When I was in my early 20s, I briefly dated a young woman who, as I soon discovered, had already planned out her entire funeral. She had it all down on paper—from music to flowers to who would speak when—with corrections and notes in the margins. I suppose that funeral fetish might have had something to do with the fact that we only dated briefly. After all, in our society, thinking too much about death is considered morbid and strange.
Forty years have gone by since then. Thinking about death no longer feels strange—more like inevitable. Recently, a friend about my age said it about as well as it can be said: “The scary thing is to realize that I can no longer die an untimely death.”
So when Peggy Arnold ’65 invited me to Colorado to meet her group of end-of-life activists—whom she refers to as “the Deathies”—and to dip my toe into the the end-of-life revolution, I took it not only as a professional opportunity, but also as a personal challenge. The tangible result is the story titled “Before I Die” on page 44 of this issue. The intangible results are still percolating inside my head.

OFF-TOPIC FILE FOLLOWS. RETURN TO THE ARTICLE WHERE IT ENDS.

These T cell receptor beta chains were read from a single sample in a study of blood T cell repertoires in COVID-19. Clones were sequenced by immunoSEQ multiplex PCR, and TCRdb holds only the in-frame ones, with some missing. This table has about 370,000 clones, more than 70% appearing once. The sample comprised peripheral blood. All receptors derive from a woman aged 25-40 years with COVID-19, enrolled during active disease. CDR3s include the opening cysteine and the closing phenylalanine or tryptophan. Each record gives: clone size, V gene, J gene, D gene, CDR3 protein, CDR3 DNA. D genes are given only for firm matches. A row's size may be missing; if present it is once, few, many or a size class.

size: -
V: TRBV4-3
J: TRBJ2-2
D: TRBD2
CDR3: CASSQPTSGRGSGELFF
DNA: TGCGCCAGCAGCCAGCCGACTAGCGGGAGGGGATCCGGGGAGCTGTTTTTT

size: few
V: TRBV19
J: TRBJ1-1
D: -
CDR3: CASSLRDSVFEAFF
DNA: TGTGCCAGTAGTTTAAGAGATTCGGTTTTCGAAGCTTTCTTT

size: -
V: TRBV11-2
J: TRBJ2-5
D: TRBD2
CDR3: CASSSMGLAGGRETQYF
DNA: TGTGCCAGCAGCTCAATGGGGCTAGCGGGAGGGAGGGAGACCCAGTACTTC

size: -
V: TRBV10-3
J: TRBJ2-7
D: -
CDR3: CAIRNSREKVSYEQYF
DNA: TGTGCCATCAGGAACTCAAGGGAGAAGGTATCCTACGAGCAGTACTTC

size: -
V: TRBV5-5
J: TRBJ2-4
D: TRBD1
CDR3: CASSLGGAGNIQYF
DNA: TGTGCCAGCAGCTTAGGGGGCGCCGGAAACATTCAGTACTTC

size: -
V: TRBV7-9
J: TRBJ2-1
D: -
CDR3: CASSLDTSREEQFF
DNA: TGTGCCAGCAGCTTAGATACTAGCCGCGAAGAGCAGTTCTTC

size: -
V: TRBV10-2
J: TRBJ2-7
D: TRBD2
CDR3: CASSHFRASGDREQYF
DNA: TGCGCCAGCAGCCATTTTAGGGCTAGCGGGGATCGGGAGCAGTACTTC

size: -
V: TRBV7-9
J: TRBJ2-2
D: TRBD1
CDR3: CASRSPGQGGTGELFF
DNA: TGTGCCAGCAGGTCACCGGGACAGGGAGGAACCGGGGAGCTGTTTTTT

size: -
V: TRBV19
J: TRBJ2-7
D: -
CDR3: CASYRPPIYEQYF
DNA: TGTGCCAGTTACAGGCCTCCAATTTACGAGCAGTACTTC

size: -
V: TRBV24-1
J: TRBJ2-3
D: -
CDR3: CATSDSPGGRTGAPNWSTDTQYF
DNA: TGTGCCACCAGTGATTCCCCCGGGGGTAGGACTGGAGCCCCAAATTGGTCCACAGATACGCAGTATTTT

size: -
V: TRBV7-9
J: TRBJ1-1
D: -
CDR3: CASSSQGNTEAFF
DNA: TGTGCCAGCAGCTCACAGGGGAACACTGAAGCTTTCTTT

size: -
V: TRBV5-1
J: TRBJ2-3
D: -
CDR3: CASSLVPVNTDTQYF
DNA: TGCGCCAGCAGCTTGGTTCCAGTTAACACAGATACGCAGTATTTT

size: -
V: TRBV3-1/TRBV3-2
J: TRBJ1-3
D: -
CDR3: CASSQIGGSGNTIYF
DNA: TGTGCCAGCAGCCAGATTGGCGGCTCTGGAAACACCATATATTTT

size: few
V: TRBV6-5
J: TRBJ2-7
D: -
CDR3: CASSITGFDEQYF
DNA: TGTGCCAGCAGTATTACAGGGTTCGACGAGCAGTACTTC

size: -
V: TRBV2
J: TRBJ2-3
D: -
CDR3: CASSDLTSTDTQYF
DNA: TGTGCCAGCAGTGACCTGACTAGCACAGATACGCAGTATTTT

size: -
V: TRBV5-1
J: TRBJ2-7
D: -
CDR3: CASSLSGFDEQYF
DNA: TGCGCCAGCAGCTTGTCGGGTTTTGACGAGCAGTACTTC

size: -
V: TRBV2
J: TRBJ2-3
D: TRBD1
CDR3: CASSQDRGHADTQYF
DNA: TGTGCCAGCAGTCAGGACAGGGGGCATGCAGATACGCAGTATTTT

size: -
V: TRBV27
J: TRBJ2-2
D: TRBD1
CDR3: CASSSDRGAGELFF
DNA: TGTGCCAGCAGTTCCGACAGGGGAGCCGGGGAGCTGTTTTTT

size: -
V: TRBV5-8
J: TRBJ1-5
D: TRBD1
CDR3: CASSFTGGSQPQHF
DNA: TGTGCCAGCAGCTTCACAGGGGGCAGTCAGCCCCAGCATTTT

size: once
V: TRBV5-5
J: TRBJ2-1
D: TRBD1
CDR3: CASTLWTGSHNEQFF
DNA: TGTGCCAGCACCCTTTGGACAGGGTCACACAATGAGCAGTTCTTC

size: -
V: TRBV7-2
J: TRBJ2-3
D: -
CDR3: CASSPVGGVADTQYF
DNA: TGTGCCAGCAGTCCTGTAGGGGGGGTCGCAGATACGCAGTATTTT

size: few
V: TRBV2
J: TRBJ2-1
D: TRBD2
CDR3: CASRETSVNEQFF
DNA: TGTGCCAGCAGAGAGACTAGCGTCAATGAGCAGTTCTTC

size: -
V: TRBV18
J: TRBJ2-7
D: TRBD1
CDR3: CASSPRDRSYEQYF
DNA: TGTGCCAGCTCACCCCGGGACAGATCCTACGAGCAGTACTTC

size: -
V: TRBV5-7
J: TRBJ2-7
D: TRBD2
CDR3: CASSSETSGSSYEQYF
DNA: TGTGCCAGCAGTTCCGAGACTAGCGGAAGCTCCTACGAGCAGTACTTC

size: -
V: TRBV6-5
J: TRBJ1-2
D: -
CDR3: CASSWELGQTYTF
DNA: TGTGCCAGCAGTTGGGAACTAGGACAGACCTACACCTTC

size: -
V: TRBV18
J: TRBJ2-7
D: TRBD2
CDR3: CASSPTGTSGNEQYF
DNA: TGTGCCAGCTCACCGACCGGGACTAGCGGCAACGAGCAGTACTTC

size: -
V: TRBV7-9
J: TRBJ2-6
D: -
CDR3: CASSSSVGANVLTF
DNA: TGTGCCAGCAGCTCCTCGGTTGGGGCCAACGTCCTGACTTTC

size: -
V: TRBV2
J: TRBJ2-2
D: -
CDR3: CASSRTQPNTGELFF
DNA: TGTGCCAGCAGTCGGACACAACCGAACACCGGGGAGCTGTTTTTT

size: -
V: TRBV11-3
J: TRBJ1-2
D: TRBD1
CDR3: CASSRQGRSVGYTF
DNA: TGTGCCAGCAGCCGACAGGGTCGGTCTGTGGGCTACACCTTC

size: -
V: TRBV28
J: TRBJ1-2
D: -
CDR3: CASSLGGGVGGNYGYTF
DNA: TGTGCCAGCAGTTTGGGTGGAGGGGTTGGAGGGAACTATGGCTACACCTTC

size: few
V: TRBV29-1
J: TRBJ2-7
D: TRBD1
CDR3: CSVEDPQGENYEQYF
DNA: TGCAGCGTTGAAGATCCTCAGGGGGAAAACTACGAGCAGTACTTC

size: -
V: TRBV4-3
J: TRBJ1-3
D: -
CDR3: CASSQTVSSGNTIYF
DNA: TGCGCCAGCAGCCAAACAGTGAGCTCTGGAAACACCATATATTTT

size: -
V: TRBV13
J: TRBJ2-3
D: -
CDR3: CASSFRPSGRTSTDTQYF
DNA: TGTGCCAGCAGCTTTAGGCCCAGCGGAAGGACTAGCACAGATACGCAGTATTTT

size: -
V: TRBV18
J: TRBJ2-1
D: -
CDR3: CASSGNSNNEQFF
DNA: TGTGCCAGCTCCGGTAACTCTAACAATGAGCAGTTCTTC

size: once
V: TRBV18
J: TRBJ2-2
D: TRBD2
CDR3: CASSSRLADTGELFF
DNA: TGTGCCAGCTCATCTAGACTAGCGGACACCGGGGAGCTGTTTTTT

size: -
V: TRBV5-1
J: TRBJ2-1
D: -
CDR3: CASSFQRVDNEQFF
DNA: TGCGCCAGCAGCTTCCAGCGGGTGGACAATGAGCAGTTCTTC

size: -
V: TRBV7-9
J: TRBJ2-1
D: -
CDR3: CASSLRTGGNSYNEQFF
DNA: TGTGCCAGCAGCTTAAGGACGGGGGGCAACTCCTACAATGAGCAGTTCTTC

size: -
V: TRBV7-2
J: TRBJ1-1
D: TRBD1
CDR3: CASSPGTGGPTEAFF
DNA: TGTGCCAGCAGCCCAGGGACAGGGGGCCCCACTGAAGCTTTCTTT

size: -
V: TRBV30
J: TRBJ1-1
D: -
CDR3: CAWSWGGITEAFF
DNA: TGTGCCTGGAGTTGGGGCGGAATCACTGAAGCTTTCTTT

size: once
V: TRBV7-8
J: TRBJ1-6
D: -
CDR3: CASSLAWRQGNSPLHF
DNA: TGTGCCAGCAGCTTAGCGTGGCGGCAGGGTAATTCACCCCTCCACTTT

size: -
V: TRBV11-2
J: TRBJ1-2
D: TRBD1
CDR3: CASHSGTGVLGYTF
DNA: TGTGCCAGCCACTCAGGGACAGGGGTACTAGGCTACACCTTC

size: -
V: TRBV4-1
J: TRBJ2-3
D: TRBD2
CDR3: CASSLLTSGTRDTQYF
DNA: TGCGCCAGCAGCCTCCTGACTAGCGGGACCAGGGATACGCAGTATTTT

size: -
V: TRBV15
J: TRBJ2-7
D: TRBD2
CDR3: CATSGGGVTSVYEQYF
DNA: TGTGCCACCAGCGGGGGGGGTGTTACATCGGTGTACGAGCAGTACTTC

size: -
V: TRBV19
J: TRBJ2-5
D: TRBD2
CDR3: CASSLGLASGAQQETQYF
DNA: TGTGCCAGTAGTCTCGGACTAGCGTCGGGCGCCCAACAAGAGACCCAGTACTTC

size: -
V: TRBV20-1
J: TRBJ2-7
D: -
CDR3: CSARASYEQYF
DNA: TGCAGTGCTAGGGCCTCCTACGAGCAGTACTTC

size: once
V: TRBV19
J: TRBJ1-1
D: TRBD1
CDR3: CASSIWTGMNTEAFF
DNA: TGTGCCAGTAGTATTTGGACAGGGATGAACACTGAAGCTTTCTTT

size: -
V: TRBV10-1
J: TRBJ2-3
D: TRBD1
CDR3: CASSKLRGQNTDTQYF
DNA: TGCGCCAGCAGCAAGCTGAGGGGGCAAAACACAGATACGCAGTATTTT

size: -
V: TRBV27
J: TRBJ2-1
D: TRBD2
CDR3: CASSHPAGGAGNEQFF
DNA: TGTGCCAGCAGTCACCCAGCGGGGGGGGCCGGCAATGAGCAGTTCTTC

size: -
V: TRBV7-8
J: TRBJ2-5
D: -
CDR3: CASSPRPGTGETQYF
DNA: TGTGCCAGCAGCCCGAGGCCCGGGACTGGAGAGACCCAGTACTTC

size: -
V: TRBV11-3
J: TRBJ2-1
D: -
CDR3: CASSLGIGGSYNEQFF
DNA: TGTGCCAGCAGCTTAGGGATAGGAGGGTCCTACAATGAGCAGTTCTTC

In retrospect, it was probably a good time for me to bring this part of my inner life out into the open and give it the thought it deserves. Five years ago, for an issue titled “Birth and Death,” I wrote a column that pulled together all my most memorable little moments of epiphany concerning those two great mysteries of life. But what used to come in tiny aha moments—some beautiful, some terrifying—now seems a permanent part of my thought process. I’ve become so acutely aware of endings that I almost dread going on vacation because I can already feel the wistfulness that comes with knowing that it’s over.
But sitting around the dinner table with the Deathies, I found their enthusiasm surprisingly contagious—these are people for whom death is truly an integral part of life. Around that table, thinking and talking about death isn’t morbid—in fact, it’s strangely liberating.
Of course, there are practical reasons for thinking about death, and the Deathies are focused mainly on those. There are decisions to be made while there’s still time to make them. There are preparations to be made to prevent loved ones from having to make them in times of extremis. There are situations ahead that we can’t foresee but that we hope to be able to control when the time comes.
But I’ve found that there are also hidden benefits, and one of them is a growing sense of acceptance. Don’t get me wrong—I trust that I still have miles to go before I sleep. But partly thanks to the Deathies, I’ve overcome some of my fear of the subject. My wife and I are making plans. And if tomorrow, a doctor reads my imminent fate in an x-ray or a blood test, I feel a little more confident that I’ll be able to swallow the news and get on with my life.